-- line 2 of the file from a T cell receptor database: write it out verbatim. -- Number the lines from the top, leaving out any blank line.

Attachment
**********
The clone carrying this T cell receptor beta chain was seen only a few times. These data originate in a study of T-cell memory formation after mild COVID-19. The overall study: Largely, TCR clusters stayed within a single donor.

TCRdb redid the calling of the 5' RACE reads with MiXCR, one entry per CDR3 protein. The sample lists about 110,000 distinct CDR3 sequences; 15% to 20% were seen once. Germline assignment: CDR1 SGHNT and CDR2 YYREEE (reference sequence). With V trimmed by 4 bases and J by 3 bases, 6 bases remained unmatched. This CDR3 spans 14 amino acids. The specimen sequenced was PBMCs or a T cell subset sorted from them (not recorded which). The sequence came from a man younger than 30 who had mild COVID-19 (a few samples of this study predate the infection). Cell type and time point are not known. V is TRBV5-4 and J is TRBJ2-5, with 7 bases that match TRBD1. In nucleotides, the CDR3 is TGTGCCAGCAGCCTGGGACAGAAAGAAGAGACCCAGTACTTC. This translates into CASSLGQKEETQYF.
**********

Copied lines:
TCRdb redid the calling of the 5' RACE reads with MiXCR, one entry per CDR3 protein. The sample lists about 110,000 distinct CDR3 sequences; 15% to 20% were seen once. Germline assignment: CDR1 SGHNT and CDR2 YYREEE (reference sequence). With V trimmed by 4 bases and J by 3 bases, 6 bases remained unmatched. This CDR3 spans 14 amino acids. The specimen sequenced was PBMCs or a T cell subset sorted from them (not recorded which). The sequence came from a man younger than 30 who had mild COVID-19 (a few samples of this study predate the infection). Cell type and time point are not known. V is TRBV5-4 and J is TRBJ2-5, with 7 bases that match TRBD1. In nucleotides, the CDR3 is TGTGCCAGCAGCCTGGGACAGAAAGAAGAGACCCAGTACTTC. This translates into CASSLGQKEETQYF.